Housing Authority might soften ‘strike’ policy
Proposal to create panel reflects struggle with HUD’s push on policies
The Altoona Housing Authority is considering a change in its handling of cases in which allegations of crime could result in evictions or the tossing of applications for housing.
Instead of each public housing development’s administrative officer or the head of the Section 8 assistance program deciding alone whether to evict or reject, the authority may create a panel that would decide the thorniest cases.
The idea came from Fairview Hills family development administrative officer Brad Kanuch, who heard about it recently at a training in Pittsburgh.
The proposed change reflects the authority’s struggle with the Department of Housing and Urban Development’s push in recent years for housing agencies nationwide to soften their “one-strike” policies by evicting or rejecting for convictions rather than mere charges and by taking into account extenuating circumstances.
The authority has resisted the change, although officials a couple of years ago compromised with a plan to send warning letters, rather than eviction notices, when it learns of a tenant’s misdeed — provided the misdeed is benign and the tenant does not pose a threat to other residents.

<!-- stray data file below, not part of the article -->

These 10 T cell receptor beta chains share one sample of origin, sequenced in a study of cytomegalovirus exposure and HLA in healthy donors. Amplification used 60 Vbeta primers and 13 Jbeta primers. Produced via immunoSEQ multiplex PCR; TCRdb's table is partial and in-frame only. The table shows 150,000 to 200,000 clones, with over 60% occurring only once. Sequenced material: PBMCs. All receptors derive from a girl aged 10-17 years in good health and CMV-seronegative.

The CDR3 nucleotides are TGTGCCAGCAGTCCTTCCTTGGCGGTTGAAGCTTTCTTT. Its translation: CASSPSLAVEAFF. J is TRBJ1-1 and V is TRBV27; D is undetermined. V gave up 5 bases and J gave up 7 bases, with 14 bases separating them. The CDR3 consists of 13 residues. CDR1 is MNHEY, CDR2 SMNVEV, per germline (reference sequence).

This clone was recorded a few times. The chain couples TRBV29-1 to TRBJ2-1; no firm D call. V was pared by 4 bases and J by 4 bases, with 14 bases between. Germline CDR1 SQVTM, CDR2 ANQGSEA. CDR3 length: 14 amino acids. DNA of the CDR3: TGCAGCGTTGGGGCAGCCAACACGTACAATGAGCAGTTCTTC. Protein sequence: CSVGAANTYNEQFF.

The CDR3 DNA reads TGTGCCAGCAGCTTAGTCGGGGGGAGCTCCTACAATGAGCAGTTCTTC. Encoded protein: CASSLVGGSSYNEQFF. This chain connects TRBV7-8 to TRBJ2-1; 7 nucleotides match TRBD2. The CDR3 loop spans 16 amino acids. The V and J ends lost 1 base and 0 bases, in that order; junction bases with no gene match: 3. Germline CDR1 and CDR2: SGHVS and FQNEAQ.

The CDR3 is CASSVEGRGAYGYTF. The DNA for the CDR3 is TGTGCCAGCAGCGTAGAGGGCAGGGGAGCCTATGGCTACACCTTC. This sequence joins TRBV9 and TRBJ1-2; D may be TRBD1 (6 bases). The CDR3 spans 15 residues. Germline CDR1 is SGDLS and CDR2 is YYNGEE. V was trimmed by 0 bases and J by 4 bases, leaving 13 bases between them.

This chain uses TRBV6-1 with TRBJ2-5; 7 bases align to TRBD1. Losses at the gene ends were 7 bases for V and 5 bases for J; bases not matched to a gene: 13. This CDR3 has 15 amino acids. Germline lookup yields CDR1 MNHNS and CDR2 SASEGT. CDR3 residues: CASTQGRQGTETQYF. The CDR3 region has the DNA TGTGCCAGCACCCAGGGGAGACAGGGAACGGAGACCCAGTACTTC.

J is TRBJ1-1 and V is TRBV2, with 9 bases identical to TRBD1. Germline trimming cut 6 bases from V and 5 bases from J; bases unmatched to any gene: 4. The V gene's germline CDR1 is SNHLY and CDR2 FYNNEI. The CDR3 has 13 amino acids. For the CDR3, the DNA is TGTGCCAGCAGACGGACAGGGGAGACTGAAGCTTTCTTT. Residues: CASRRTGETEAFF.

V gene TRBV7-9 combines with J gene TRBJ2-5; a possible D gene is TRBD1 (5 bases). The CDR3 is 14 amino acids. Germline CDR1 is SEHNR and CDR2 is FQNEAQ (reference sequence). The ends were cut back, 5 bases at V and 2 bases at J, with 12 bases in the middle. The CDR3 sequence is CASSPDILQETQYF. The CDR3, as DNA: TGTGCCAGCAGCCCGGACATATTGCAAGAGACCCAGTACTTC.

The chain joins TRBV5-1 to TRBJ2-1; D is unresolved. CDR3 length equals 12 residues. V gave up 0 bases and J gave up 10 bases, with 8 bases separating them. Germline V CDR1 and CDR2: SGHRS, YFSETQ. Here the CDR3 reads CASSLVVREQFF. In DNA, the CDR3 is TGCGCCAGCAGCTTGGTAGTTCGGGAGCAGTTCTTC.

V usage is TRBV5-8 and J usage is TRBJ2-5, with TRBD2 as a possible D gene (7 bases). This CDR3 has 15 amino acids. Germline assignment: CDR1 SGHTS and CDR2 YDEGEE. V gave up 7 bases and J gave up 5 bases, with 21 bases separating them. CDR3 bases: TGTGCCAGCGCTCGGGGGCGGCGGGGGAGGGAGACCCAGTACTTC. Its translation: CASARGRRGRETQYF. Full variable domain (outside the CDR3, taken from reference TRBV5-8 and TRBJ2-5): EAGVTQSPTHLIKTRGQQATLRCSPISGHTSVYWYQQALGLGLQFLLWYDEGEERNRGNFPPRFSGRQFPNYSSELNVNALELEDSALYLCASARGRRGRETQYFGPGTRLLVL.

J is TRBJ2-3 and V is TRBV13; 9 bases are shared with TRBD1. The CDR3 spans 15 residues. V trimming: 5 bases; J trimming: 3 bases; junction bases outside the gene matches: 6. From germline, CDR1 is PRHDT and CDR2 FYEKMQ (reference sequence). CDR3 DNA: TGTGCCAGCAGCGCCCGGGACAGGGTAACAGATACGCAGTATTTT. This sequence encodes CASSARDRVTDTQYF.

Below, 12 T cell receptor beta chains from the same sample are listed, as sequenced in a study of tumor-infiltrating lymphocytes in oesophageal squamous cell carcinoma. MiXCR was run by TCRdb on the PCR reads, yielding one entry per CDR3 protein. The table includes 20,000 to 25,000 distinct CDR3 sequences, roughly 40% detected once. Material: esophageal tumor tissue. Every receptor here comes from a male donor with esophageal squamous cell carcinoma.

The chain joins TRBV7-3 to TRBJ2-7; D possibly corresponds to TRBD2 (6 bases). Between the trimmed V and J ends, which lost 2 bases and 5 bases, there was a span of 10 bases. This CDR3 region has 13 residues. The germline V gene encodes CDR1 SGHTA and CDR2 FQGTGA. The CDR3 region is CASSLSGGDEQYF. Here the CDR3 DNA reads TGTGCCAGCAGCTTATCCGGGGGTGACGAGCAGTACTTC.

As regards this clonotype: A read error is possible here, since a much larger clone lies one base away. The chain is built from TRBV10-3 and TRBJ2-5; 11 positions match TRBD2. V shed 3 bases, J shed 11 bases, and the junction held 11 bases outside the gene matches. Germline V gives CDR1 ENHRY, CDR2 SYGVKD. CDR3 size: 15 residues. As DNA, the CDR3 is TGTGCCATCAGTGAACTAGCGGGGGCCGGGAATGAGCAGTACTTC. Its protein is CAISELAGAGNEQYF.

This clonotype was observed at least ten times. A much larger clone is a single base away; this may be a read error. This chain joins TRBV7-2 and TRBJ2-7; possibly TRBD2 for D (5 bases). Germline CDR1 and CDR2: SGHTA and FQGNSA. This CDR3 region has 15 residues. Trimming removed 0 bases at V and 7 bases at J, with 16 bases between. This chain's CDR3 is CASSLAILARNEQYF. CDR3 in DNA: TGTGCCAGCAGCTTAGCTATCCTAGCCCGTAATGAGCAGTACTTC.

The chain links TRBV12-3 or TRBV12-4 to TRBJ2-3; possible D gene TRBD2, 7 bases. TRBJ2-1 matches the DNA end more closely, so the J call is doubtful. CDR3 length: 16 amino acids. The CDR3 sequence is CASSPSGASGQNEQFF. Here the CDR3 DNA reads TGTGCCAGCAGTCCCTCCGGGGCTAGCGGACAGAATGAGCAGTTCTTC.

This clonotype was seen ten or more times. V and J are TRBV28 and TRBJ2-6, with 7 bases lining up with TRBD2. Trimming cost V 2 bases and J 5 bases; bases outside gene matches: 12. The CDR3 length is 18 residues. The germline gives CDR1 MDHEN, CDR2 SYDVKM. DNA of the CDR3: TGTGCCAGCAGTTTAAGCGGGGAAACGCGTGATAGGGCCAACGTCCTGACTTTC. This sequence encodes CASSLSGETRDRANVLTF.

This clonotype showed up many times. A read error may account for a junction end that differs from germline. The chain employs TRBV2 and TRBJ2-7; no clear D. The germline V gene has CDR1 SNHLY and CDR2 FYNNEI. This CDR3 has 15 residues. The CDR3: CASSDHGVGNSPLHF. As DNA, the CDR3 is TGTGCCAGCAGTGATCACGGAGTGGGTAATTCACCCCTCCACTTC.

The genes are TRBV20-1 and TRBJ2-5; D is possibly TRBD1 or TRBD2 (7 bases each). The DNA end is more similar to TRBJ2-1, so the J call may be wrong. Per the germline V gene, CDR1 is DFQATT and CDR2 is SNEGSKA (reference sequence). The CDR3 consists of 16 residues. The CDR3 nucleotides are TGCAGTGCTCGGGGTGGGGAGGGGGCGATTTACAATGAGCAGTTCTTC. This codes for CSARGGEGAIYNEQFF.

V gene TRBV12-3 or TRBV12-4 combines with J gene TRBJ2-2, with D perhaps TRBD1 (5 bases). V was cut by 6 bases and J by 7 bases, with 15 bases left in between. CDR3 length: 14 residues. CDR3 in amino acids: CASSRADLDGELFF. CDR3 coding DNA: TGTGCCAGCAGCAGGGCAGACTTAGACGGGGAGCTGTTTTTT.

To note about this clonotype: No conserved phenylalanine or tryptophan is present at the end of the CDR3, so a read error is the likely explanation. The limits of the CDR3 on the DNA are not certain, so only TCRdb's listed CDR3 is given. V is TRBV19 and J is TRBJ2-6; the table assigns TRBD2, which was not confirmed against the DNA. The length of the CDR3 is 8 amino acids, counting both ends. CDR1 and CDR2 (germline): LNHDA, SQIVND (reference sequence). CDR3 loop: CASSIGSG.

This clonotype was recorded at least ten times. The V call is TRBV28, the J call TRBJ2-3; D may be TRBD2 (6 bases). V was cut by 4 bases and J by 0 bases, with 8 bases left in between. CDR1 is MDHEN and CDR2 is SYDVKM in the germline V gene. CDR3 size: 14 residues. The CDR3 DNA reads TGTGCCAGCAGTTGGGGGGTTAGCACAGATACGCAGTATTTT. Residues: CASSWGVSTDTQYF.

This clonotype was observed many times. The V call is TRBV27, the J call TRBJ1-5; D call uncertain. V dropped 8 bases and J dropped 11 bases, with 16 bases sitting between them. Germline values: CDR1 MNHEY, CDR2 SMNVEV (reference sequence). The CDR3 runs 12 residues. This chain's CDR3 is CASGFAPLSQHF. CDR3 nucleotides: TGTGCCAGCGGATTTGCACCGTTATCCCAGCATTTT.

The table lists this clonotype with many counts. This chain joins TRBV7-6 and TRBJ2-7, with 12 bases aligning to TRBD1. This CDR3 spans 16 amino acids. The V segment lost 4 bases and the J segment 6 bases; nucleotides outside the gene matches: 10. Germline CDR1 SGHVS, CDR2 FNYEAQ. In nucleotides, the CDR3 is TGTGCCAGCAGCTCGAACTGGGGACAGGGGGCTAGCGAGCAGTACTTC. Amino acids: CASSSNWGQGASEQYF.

Kanuch is proposing a panel consisting of a member of the authority’s administration and representatives from the public housing side and the Section 8 side.
In each case, the administrative officer for the particular development or section would present the facts without sitting on the panel, he said.
The panel would provide “another set of eyes” in difficult cases, said Executive Director Cheryl Johns.
It could be used when the housing project administrator who normally makes the decision is “troubled” about a particular case, said solicitor Bill Haberstroh, who has met with Kanuch about the idea.
Sometimes the right choice isn’t obvious, Kanuch said.
“It used to be one strike, and you’re done,” he said.
“(But) HUD wants us to start looking at things differently.”
That means checking on details of situations case-by-case, taking into account charges that might not reflect a participant’s true role.
It also means considering whether rehabilitation means that someone is no longer a threat, according to Kanuch.
Making the right choice will mean that administrative officers will need to do their own investigating, which can involve checking out affidavits of probable cause filed by police and talking to other tenants, Kanuch indicated.
“I want to make sure I’m making the right decision(s),” he said.
Doing it right is critical, because the well-being of accused tenants and applicants with troubled histories — as well as of neighbors and potential neighbors — is hanging in the balance, Kanuch said.
“It’s a tightrope,” he said. “It’s nothing that I take lightly.”
Mirror Staff Writer William Kibler is at 949-7038.